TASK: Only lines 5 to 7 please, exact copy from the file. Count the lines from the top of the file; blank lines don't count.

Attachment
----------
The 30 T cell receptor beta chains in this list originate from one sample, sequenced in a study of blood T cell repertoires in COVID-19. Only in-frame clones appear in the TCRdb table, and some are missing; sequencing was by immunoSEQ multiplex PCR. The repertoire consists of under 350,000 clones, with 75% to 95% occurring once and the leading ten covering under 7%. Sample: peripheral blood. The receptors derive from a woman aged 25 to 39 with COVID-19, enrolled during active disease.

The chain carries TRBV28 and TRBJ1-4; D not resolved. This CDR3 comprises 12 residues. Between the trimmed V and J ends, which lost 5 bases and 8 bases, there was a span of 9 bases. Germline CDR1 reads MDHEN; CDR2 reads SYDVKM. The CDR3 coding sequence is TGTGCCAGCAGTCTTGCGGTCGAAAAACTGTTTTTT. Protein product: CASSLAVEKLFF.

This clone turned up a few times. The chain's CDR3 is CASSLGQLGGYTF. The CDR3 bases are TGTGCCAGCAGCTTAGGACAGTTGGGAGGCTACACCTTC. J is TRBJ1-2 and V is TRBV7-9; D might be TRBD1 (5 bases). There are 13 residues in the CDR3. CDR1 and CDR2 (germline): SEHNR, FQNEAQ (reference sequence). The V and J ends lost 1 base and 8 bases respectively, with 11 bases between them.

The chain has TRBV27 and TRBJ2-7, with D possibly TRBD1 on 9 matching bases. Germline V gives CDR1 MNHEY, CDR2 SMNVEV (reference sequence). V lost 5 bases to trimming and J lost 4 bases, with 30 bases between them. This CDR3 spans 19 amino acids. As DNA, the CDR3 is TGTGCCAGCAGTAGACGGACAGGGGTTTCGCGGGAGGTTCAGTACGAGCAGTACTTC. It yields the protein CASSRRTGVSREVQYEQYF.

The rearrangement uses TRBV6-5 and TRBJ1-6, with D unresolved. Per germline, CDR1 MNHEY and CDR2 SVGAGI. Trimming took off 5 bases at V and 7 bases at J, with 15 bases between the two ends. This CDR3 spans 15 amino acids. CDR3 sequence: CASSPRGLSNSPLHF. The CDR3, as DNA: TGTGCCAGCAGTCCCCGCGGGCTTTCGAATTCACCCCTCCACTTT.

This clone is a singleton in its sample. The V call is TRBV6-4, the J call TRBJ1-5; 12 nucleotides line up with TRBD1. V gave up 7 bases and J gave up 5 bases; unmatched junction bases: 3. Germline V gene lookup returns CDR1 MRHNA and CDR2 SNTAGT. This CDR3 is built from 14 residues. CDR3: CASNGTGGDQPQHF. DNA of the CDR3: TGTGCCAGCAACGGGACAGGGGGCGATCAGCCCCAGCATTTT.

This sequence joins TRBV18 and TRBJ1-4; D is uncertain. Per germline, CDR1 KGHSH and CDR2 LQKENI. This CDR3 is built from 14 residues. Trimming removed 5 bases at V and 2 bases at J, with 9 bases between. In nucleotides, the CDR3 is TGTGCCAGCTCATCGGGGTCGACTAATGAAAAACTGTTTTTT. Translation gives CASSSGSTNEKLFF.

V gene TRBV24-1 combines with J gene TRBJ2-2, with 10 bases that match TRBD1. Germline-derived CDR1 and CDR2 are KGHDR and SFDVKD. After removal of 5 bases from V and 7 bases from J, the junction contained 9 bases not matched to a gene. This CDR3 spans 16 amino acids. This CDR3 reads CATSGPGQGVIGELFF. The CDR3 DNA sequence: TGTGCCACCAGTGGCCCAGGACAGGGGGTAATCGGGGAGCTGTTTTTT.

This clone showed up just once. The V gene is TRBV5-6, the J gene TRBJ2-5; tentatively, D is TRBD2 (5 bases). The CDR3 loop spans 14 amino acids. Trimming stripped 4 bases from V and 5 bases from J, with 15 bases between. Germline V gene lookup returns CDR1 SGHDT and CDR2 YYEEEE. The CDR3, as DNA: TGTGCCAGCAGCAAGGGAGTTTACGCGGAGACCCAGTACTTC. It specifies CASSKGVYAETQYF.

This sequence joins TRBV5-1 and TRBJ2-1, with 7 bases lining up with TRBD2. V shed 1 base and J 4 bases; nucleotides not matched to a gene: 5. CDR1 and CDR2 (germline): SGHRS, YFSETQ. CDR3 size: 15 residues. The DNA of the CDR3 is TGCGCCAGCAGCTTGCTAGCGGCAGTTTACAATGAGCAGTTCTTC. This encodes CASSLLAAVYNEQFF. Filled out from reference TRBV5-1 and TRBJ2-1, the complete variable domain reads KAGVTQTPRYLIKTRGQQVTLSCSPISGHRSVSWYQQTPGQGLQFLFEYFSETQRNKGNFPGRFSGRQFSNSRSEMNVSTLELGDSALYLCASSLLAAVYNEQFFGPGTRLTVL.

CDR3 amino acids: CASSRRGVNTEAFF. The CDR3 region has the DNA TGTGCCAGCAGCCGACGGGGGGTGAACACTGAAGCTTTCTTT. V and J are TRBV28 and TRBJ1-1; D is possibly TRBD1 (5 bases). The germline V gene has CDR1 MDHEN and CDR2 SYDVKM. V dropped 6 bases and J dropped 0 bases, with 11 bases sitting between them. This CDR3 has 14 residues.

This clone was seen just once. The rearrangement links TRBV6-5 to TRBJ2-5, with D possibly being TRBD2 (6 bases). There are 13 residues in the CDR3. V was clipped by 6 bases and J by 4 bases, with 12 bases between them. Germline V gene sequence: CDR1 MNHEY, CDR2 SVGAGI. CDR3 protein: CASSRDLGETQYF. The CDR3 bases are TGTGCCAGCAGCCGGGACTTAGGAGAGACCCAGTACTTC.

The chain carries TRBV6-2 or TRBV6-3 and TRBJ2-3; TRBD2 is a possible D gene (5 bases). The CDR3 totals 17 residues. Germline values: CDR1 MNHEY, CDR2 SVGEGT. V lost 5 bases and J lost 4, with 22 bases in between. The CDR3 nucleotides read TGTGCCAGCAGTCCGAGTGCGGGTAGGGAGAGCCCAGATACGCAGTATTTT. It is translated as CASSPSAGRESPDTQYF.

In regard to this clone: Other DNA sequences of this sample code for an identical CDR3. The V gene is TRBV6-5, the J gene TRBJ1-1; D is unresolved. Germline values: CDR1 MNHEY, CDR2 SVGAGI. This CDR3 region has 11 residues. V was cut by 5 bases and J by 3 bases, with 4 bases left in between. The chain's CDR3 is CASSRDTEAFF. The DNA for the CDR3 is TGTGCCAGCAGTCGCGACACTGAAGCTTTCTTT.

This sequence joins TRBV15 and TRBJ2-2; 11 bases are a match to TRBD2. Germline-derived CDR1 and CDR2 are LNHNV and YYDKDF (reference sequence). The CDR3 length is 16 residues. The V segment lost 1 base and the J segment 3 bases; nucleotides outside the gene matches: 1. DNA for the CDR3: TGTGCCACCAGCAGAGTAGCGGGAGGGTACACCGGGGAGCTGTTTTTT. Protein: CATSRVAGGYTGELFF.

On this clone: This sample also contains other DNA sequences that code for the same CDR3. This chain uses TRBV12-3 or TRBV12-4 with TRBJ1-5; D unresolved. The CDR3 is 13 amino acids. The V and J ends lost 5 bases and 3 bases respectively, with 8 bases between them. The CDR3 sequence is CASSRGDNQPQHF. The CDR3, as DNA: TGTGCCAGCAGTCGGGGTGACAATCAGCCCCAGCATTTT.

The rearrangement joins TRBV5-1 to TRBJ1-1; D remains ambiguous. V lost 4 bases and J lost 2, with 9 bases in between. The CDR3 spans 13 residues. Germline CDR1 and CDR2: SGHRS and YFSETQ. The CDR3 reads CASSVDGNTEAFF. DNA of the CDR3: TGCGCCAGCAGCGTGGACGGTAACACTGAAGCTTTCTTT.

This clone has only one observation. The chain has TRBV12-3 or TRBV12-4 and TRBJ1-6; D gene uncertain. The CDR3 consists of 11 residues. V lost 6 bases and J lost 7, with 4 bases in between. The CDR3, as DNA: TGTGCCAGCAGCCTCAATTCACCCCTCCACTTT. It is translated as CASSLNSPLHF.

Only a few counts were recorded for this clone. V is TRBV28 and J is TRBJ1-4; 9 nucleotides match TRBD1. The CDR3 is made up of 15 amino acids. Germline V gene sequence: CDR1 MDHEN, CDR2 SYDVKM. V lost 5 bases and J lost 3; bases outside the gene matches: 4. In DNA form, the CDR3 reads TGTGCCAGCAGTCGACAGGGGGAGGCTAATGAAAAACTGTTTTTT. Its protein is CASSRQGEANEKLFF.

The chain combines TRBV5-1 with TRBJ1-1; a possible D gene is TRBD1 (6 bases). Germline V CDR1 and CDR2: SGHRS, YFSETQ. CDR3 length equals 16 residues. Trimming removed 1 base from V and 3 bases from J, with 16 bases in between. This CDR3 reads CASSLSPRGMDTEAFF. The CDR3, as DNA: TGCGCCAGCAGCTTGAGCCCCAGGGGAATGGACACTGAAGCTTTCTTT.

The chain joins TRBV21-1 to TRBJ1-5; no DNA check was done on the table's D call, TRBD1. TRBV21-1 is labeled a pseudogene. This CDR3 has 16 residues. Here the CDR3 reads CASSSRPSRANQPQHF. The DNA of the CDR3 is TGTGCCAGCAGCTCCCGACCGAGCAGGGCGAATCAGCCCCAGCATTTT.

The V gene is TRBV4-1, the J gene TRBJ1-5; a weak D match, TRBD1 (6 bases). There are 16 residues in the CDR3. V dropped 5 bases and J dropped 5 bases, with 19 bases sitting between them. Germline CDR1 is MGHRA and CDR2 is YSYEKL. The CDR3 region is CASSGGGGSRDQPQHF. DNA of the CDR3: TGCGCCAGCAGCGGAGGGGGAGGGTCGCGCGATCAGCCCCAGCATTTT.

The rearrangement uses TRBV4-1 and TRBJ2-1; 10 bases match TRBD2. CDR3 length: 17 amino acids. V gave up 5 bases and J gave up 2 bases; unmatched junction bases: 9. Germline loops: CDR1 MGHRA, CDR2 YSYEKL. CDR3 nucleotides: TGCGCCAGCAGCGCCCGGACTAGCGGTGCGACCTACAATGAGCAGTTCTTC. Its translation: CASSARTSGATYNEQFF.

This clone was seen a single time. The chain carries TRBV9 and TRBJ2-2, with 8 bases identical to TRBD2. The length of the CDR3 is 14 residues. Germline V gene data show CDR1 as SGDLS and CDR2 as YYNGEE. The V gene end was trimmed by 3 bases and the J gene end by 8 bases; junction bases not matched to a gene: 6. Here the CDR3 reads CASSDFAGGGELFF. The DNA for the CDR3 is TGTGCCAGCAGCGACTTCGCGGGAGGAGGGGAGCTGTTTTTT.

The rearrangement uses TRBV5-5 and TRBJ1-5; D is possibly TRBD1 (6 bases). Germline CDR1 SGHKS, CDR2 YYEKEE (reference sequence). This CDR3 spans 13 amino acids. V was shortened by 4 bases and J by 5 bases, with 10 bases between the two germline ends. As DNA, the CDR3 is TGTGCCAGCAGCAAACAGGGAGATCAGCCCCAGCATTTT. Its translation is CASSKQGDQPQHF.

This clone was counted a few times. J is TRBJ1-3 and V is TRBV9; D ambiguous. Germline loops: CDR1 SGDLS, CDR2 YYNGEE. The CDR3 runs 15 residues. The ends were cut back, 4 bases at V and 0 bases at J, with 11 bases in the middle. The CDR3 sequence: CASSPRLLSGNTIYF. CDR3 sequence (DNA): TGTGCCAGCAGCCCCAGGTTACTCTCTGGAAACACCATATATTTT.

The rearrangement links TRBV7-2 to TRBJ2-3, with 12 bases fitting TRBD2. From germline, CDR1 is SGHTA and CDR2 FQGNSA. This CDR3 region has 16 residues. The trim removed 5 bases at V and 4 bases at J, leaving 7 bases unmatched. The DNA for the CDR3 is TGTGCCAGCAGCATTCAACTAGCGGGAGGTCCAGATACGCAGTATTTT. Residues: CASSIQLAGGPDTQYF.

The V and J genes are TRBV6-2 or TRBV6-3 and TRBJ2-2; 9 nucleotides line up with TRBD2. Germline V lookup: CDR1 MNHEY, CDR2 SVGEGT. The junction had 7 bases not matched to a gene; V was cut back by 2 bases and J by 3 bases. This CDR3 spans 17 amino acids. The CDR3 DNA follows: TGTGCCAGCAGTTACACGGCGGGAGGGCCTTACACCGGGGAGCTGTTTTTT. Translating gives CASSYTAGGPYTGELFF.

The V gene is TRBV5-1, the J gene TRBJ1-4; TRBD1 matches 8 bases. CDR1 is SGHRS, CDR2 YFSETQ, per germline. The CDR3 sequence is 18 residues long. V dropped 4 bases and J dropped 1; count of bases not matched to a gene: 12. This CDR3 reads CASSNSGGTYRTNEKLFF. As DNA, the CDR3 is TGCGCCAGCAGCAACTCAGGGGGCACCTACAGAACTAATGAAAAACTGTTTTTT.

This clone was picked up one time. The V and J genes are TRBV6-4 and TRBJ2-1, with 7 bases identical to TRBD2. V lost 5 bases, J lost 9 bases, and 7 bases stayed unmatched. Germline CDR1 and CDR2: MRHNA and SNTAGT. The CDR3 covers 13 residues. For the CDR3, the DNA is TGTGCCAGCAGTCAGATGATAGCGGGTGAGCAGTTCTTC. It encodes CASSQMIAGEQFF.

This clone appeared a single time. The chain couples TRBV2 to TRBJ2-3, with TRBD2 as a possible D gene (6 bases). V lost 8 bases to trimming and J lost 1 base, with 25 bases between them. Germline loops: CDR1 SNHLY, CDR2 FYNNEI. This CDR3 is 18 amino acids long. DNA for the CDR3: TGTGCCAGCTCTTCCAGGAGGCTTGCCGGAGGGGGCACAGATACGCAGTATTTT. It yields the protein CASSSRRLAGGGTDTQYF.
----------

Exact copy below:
The rearrangement uses TRBV6-5 and TRBJ1-6, with D unresolved. Per germline, CDR1 MNHEY and CDR2 SVGAGI. Trimming took off 5 bases at V and 7 bases at J, with 15 bases between the two ends. This CDR3 spans 15 amino acids. CDR3 sequence: CASSPRGLSNSPLHF. The CDR3, as DNA: TGTGCCAGCAGTCCCCGCGGGCTTTCGAATTCACCCCTCCACTTT.

This clone is a singleton in its sample. The V call is TRBV6-4, the J call TRBJ1-5; 12 nucleotides line up with TRBD1. V gave up 7 bases and J gave up 5 bases; unmatched junction bases: 3. Germline V gene lookup returns CDR1 MRHNA and CDR2 SNTAGT. This CDR3 is built from 14 residues. CDR3: CASNGTGGDQPQHF. DNA of the CDR3: TGTGCCAGCAACGGGACAGGGGGCGATCAGCCCCAGCATTTT.

This sequence joins TRBV18 and TRBJ1-4; D is uncertain. Per germline, CDR1 KGHSH and CDR2 LQKENI. This CDR3 is built from 14 residues. Trimming removed 5 bases at V and 2 bases at J, with 9 bases between. In nucleotides, the CDR3 is TGTGCCAGCTCATCGGGGTCGACTAATGAAAAACTGTTTTTT. Translation gives CASSSGSTNEKLFF.